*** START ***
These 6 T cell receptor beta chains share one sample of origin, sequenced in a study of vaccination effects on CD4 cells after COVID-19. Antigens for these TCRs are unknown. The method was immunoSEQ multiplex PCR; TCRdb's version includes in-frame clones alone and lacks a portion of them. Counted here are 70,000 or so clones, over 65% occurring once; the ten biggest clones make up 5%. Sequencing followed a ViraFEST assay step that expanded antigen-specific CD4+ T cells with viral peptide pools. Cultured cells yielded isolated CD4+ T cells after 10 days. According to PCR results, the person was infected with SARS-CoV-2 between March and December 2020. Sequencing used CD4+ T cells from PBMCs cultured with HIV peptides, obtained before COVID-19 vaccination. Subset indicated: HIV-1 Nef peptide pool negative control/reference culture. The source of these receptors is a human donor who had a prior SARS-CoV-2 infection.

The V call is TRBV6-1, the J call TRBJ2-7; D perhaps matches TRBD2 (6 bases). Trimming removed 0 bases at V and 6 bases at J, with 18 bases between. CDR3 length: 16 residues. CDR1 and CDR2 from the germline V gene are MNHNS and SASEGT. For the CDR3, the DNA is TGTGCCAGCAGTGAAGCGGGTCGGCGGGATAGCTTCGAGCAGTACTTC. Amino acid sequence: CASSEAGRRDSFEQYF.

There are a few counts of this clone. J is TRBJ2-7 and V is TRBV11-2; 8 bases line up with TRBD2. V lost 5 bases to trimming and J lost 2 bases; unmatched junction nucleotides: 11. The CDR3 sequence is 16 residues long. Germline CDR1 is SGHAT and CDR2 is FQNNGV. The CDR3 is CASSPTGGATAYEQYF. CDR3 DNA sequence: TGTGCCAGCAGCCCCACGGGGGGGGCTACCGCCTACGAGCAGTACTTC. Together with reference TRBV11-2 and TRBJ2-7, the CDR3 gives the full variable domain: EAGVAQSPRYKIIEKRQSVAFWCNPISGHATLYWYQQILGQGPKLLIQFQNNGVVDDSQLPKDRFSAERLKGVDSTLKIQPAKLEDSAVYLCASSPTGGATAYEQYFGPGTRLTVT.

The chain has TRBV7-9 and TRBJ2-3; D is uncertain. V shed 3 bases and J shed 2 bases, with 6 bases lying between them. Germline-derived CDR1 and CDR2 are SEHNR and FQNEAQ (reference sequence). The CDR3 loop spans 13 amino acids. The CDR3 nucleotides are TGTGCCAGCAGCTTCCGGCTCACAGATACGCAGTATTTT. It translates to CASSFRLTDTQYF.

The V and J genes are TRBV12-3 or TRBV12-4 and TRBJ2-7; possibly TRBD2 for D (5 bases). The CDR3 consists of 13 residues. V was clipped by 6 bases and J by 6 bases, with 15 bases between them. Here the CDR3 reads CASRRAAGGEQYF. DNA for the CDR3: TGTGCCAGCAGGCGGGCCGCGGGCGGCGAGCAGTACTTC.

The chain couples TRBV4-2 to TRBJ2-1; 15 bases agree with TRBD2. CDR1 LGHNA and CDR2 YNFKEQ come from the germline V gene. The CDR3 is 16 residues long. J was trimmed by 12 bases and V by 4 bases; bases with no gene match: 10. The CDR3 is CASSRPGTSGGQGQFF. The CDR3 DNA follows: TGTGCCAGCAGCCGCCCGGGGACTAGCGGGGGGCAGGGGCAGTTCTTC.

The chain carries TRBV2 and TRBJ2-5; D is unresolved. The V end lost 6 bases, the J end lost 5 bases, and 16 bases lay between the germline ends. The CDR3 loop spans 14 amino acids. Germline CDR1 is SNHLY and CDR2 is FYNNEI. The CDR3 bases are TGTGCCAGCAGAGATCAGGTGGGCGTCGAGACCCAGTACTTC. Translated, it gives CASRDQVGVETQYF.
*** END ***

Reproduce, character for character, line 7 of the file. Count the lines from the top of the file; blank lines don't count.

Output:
The chain carries TRBV2 and TRBJ2-5; D is unresolved. The V end lost 6 bases, the J end lost 5 bases, and 16 bases lay between the germline ends. The CDR3 loop spans 14 amino acids. Germline CDR1 is SNHLY and CDR2 is FYNNEI. The CDR3 bases are TGTGCCAGCAGAGATCAGGTGGGCGTCGAGACCCAGTACTTC. Translated, it gives CASRDQVGVETQYF.